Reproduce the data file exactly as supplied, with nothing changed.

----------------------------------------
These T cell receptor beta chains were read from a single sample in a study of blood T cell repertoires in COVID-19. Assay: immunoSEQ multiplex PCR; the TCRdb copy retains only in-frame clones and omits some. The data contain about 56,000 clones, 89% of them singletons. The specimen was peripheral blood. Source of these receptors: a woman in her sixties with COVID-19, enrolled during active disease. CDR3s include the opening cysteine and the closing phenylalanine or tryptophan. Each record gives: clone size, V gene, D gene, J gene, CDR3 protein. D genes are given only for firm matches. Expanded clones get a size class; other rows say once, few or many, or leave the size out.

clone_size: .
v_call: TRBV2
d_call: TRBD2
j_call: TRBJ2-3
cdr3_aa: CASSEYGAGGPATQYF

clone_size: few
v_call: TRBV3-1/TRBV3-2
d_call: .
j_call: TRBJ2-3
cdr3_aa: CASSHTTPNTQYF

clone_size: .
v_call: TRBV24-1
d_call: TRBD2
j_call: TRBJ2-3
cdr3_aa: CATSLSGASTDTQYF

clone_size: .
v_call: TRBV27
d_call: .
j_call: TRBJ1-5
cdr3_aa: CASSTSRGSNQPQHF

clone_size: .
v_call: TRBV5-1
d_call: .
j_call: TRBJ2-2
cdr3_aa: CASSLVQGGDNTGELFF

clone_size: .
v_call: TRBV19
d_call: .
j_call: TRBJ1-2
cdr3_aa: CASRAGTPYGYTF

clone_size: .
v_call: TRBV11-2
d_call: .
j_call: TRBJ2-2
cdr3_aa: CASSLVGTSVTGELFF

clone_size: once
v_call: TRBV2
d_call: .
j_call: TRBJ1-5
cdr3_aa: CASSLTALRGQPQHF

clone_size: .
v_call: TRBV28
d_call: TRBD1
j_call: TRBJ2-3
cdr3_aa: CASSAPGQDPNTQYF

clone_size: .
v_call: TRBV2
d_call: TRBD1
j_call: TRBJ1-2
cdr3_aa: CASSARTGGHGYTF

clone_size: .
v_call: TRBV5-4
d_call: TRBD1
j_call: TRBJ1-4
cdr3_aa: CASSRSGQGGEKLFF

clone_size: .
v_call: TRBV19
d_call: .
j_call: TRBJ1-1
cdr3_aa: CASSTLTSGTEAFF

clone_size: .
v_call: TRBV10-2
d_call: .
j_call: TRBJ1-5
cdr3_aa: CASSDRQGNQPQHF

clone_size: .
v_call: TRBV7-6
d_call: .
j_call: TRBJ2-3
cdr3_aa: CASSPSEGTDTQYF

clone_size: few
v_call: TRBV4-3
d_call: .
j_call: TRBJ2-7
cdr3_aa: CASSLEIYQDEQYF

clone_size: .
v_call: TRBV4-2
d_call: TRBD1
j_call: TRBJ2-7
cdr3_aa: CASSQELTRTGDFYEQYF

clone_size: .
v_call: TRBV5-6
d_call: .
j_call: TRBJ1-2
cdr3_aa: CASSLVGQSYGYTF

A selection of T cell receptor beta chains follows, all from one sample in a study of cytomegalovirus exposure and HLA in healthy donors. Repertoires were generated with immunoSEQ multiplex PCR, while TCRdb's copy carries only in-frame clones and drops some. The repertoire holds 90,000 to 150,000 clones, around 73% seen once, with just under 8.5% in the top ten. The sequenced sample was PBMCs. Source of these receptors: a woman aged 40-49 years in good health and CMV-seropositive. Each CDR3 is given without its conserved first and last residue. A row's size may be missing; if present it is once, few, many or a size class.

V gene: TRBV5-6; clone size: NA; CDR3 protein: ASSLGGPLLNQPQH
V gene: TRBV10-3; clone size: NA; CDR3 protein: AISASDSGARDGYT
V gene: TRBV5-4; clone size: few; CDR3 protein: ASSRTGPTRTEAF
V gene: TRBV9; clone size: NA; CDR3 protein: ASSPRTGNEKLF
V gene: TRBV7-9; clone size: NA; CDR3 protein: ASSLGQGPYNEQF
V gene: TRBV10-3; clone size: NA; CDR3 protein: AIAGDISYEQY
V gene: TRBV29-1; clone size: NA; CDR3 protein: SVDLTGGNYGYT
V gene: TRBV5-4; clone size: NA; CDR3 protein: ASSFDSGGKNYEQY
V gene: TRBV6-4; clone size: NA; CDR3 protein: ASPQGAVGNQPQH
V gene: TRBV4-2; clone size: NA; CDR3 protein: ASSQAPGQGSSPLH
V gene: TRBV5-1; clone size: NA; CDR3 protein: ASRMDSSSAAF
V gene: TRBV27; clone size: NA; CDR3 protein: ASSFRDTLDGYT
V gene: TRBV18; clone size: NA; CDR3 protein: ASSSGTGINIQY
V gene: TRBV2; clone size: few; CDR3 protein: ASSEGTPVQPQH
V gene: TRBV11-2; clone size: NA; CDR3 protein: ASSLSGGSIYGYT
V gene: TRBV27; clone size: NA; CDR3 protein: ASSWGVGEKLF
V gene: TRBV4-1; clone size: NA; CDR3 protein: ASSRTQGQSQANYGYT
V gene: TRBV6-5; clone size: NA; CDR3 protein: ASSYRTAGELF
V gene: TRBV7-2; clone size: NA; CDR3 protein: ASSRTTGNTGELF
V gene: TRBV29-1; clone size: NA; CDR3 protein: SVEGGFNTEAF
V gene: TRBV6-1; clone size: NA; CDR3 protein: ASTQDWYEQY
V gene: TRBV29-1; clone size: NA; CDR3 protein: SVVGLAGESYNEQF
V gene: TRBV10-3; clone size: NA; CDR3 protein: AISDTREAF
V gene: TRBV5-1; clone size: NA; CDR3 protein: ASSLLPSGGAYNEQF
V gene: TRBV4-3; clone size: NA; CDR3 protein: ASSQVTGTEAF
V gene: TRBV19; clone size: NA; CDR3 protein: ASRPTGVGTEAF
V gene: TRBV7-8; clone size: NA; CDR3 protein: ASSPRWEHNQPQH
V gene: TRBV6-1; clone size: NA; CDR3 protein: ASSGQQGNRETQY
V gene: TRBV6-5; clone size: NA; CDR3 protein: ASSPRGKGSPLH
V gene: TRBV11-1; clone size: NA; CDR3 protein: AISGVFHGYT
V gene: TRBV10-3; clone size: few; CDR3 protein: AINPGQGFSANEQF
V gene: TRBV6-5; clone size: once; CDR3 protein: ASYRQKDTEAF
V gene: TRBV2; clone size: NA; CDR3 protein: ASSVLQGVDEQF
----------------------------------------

These T cell receptor beta chains were read from a single sample in a study of blood T cell repertoires in COVID-19. Assay: immunoSEQ multiplex PCR; the TCRdb copy retains only in-frame clones and omits some. The data contain about 56,000 clones, 89% of them singletons. The specimen was peripheral blood. Source of these receptors: a woman in her sixties with COVID-19, enrolled during active disease. CDR3s include the opening cysteine and the closing phenylalanine or tryptophan. Each record gives: clone size, V gene, D gene, J gene, CDR3 protein. D genes are given only for firm matches. Expanded clones get a size class; other rows say once, few or many, or leave the size out.

clone_size: .
v_call: TRBV2
d_call: TRBD2
j_call: TRBJ2-3
cdr3_aa: CASSEYGAGGPATQYF

clone_size: few
v_call: TRBV3-1/TRBV3-2
d_call: .
j_call: TRBJ2-3
cdr3_aa: CASSHTTPNTQYF

clone_size: .
v_call: TRBV24-1
d_call: TRBD2
j_call: TRBJ2-3
cdr3_aa: CATSLSGASTDTQYF

clone_size: .
v_call: TRBV27
d_call: .
j_call: TRBJ1-5
cdr3_aa: CASSTSRGSNQPQHF

clone_size: .
v_call: TRBV5-1
d_call: .
j_call: TRBJ2-2
cdr3_aa: CASSLVQGGDNTGELFF

clone_size: .
v_call: TRBV19
d_call: .
j_call: TRBJ1-2
cdr3_aa: CASRAGTPYGYTF

clone_size: .
v_call: TRBV11-2
d_call: .
j_call: TRBJ2-2
cdr3_aa: CASSLVGTSVTGELFF

clone_size: once
v_call: TRBV2
d_call: .
j_call: TRBJ1-5
cdr3_aa: CASSLTALRGQPQHF

clone_size: .
v_call: TRBV28
d_call: TRBD1
j_call: TRBJ2-3
cdr3_aa: CASSAPGQDPNTQYF

clone_size: .
v_call: TRBV2
d_call: TRBD1
j_call: TRBJ1-2
cdr3_aa: CASSARTGGHGYTF

clone_size: .
v_call: TRBV5-4
d_call: TRBD1
j_call: TRBJ1-4
cdr3_aa: CASSRSGQGGEKLFF

clone_size: .
v_call: TRBV19
d_call: .
j_call: TRBJ1-1
cdr3_aa: CASSTLTSGTEAFF

clone_size: .
v_call: TRBV10-2
d_call: .
j_call: TRBJ1-5
cdr3_aa: CASSDRQGNQPQHF

clone_size: .
v_call: TRBV7-6
d_call: .
j_call: TRBJ2-3
cdr3_aa: CASSPSEGTDTQYF

clone_size: few
v_call: TRBV4-3
d_call: .
j_call: TRBJ2-7
cdr3_aa: CASSLEIYQDEQYF

clone_size: .
v_call: TRBV4-2
d_call: TRBD1
j_call: TRBJ2-7
cdr3_aa: CASSQELTRTGDFYEQYF

clone_size: .
v_call: TRBV5-6
d_call: .
j_call: TRBJ1-2
cdr3_aa: CASSLVGQSYGYTF

A selection of T cell receptor beta chains follows, all from one sample in a study of cytomegalovirus exposure and HLA in healthy donors. Repertoires were generated with immunoSEQ multiplex PCR, while TCRdb's copy carries only in-frame clones and drops some. The repertoire holds 90,000 to 150,000 clones, around 73% seen once, with just under 8.5% in the top ten. The sequenced sample was PBMCs. Source of these receptors: a woman aged 40-49 years in good health and CMV-seropositive. Each CDR3 is given without its conserved first and last residue. A row's size may be missing; if present it is once, few, many or a size class.

V gene: TRBV5-6; clone size: NA; CDR3 protein: ASSLGGPLLNQPQH
V gene: TRBV10-3; clone size: NA; CDR3 protein: AISASDSGARDGYT
V gene: TRBV5-4; clone size: few; CDR3 protein: ASSRTGPTRTEAF
V gene: TRBV9; clone size: NA; CDR3 protein: ASSPRTGNEKLF
V gene: TRBV7-9; clone size: NA; CDR3 protein: ASSLGQGPYNEQF
V gene: TRBV10-3; clone size: NA; CDR3 protein: AIAGDISYEQY
V gene: TRBV29-1; clone size: NA; CDR3 protein: SVDLTGGNYGYT
V gene: TRBV5-4; clone size: NA; CDR3 protein: ASSFDSGGKNYEQY
V gene: TRBV6-4; clone size: NA; CDR3 protein: ASPQGAVGNQPQH
V gene: TRBV4-2; clone size: NA; CDR3 protein: ASSQAPGQGSSPLH
V gene: TRBV5-1; clone size: NA; CDR3 protein: ASRMDSSSAAF
V gene: TRBV27; clone size: NA; CDR3 protein: ASSFRDTLDGYT
V gene: TRBV18; clone size: NA; CDR3 protein: ASSSGTGINIQY
V gene: TRBV2; clone size: few; CDR3 protein: ASSEGTPVQPQH
V gene: TRBV11-2; clone size: NA; CDR3 protein: ASSLSGGSIYGYT
V gene: TRBV27; clone size: NA; CDR3 protein: ASSWGVGEKLF
V gene: TRBV4-1; clone size: NA; CDR3 protein: ASSRTQGQSQANYGYT
V gene: TRBV6-5; clone size: NA; CDR3 protein: ASSYRTAGELF
V gene: TRBV7-2; clone size: NA; CDR3 protein: ASSRTTGNTGELF
V gene: TRBV29-1; clone size: NA; CDR3 protein: SVEGGFNTEAF
V gene: TRBV6-1; clone size: NA; CDR3 protein: ASTQDWYEQY
V gene: TRBV29-1; clone size: NA; CDR3 protein: SVVGLAGESYNEQF
V gene: TRBV10-3; clone size: NA; CDR3 protein: AISDTREAF
V gene: TRBV5-1; clone size: NA; CDR3 protein: ASSLLPSGGAYNEQF
V gene: TRBV4-3; clone size: NA; CDR3 protein: ASSQVTGTEAF
V gene: TRBV19; clone size: NA; CDR3 protein: ASRPTGVGTEAF
V gene: TRBV7-8; clone size: NA; CDR3 protein: ASSPRWEHNQPQH
V gene: TRBV6-1; clone size: NA; CDR3 protein: ASSGQQGNRETQY
V gene: TRBV6-5; clone size: NA; CDR3 protein: ASSPRGKGSPLH
V gene: TRBV11-1; clone size: NA; CDR3 protein: AISGVFHGYT
V gene: TRBV10-3; clone size: few; CDR3 protein: AINPGQGFSANEQF
V gene: TRBV6-5; clone size: once; CDR3 protein: ASYRQKDTEAF
V gene: TRBV2; clone size: NA; CDR3 protein: ASSVLQGVDEQF